Nov 7, 2007

Good customer service or just a sneaky ploy?

We have a car loan on our 2003 Nissan Altima (its 1.9% interest rate has had us paying the minimum so that we can pay off my student loans, which have a higher interest rate). In yesterday's mail, we received a "Payment Extension Offer" from Nissan, which stated that they know we might be experiencing a financial hardship due to the "recent disaster" (presumably the wildfires) in our area and giving us the option of deferring the next payment due "to the month following your last scheduled payment."

My first thought was, "Oh, that's nice for the people who need that." My second thought was, "My goodness, look at the extra interest they're going to charge people who take advantage of this offer!" Because the form stated in smaller (but not hidden) print that "interest will accrue on the extended payment."

And in composing this post, I realized that not only were the fires nowhere near us (in terms of real danger), Nissan ought to know that by looking at our zip code. Giving them the benefit of the doubt, I suppose that someone who lives in our area could have been financially impacted by the wildfires either through damage to investment property or by losing a job when their workplace was destroyed. But the combination of the interest that would accrue and the broadness of the offer makes me suspect that Nissan's motives are more profit-driven than altruistic.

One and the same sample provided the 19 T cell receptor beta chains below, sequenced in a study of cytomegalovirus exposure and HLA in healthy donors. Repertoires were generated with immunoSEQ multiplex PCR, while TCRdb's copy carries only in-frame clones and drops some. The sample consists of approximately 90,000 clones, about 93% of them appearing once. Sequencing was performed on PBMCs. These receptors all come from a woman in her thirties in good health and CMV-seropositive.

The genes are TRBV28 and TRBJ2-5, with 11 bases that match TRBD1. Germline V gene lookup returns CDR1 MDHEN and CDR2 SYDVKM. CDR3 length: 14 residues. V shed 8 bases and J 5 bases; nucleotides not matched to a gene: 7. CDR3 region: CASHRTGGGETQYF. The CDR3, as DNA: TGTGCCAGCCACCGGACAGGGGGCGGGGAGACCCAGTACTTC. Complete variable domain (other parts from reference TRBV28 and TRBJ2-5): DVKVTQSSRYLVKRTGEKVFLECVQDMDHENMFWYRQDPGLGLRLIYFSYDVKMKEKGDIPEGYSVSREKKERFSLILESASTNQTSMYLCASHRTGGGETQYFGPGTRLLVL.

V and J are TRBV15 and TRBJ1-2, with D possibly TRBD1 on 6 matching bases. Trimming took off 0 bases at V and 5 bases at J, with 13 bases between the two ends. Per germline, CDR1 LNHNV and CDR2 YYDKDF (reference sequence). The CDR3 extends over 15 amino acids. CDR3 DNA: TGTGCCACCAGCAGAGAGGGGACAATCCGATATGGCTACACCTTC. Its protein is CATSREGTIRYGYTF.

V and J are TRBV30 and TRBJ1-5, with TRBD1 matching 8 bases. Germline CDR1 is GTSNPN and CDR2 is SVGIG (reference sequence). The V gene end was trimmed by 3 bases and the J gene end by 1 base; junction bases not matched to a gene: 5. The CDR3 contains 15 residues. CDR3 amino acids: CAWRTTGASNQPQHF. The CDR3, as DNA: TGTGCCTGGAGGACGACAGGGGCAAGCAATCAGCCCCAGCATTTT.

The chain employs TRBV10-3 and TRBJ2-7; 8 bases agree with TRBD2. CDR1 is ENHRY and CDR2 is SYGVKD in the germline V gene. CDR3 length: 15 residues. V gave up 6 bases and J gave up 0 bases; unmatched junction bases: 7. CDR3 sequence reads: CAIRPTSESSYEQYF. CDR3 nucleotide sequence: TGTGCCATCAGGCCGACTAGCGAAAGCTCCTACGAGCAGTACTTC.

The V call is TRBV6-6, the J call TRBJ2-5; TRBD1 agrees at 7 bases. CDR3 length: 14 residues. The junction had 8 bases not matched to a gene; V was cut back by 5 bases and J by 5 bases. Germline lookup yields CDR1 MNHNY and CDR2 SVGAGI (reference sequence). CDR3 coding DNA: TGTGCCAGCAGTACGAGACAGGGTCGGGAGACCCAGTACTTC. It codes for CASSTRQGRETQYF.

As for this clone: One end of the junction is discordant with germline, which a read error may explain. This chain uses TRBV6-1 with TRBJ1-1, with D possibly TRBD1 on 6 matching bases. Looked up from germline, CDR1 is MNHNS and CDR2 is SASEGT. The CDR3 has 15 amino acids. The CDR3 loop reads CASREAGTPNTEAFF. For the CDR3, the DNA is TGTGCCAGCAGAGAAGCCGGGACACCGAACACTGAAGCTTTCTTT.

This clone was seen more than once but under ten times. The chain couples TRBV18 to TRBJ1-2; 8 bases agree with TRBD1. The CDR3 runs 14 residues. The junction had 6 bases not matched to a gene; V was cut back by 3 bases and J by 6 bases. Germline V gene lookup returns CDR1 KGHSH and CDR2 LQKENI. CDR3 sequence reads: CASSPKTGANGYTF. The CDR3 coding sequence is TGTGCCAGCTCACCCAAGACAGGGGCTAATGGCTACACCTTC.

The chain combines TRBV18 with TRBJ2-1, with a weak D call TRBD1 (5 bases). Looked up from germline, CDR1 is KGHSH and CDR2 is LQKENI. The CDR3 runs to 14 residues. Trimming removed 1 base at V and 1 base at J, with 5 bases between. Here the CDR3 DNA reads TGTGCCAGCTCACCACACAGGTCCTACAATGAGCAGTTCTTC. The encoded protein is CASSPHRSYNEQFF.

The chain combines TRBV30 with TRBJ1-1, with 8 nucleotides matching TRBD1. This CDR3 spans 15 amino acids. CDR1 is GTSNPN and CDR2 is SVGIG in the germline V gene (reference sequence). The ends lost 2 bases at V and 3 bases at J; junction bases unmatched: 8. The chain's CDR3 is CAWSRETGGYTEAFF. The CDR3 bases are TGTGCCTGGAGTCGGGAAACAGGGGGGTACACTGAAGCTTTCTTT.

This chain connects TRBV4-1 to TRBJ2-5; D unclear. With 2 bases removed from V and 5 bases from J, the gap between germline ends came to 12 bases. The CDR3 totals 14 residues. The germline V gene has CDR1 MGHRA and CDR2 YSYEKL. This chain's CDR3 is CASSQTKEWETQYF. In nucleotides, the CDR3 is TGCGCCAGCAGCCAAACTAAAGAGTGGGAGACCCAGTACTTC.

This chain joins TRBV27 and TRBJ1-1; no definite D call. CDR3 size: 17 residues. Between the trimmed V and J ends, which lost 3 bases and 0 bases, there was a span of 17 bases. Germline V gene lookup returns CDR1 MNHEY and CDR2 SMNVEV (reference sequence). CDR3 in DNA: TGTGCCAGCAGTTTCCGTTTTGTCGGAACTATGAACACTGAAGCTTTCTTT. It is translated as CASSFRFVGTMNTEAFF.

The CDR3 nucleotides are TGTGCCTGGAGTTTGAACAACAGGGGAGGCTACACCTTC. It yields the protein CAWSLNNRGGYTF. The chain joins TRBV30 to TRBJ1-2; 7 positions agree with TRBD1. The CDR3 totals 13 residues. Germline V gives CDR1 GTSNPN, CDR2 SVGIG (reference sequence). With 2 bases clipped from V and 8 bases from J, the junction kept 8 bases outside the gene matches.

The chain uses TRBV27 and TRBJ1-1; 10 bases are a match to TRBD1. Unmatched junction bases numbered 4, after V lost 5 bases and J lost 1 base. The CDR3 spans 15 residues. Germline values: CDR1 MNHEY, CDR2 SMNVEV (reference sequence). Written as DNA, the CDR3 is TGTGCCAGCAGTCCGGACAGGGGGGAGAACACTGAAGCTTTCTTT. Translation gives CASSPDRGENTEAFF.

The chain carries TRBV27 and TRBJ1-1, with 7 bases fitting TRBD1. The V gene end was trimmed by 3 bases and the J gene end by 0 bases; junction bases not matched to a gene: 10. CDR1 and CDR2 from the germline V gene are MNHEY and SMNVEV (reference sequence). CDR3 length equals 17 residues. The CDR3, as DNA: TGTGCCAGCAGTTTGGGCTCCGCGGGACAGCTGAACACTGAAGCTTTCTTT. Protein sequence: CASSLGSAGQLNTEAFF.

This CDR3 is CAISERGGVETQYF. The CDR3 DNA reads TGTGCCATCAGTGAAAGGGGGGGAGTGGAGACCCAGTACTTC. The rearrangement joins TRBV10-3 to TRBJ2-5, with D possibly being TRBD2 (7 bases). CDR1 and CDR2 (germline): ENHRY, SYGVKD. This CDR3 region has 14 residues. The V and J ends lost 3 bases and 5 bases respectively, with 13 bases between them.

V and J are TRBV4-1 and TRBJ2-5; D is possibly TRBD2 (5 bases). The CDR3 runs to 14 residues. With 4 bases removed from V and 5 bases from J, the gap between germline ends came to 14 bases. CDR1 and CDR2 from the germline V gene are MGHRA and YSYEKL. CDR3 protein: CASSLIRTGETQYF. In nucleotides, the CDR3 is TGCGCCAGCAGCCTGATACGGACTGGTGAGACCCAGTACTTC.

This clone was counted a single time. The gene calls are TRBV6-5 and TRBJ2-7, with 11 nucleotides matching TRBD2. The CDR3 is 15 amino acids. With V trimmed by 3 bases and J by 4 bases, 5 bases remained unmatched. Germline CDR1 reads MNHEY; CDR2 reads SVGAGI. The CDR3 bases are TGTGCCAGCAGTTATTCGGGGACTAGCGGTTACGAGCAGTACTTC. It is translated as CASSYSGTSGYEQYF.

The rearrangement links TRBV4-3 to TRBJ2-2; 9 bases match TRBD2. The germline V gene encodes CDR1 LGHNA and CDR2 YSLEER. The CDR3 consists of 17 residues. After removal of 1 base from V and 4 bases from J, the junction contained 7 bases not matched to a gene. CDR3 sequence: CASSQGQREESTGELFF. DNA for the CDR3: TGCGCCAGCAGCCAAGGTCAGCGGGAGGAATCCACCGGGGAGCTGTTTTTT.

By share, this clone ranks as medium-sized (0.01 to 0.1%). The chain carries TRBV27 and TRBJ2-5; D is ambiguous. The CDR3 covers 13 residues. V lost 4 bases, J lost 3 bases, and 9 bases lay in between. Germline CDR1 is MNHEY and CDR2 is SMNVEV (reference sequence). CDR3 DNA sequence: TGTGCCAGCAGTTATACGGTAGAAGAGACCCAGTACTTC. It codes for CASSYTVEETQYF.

Anyone disagree?


Anonymous said...

The better offers are the ones from credit cards offering to defer your payment for December or January due to Christmas and how much money you are obviously spending during that time. Interest will still accrue, of course, and at a much higher rate than your car loan! Since haven't carried a cc balance in 5 or 6 years, I don't get these anymore, but I remember them. The sad thing is that they probably work or they wouldn't continue to send them!

thisisbeth said...

Of course they know the benefit for their bottom line by extending these offers. The "Christmas is a hard time" offers are entirely self-serving--they're taking advantage of people being unable to control themselves.

The disaster offers have a *tiny* bit of charitable in them--people couldn't plan for this fire and there may be unexpected expenses. (Sure, everyone should have emergency money to take care of disasters, but they may have had many more expenses than they originally planned.)

In general, more people take advantage of these offers than should, mostly through misunderstanding of the interest accrual.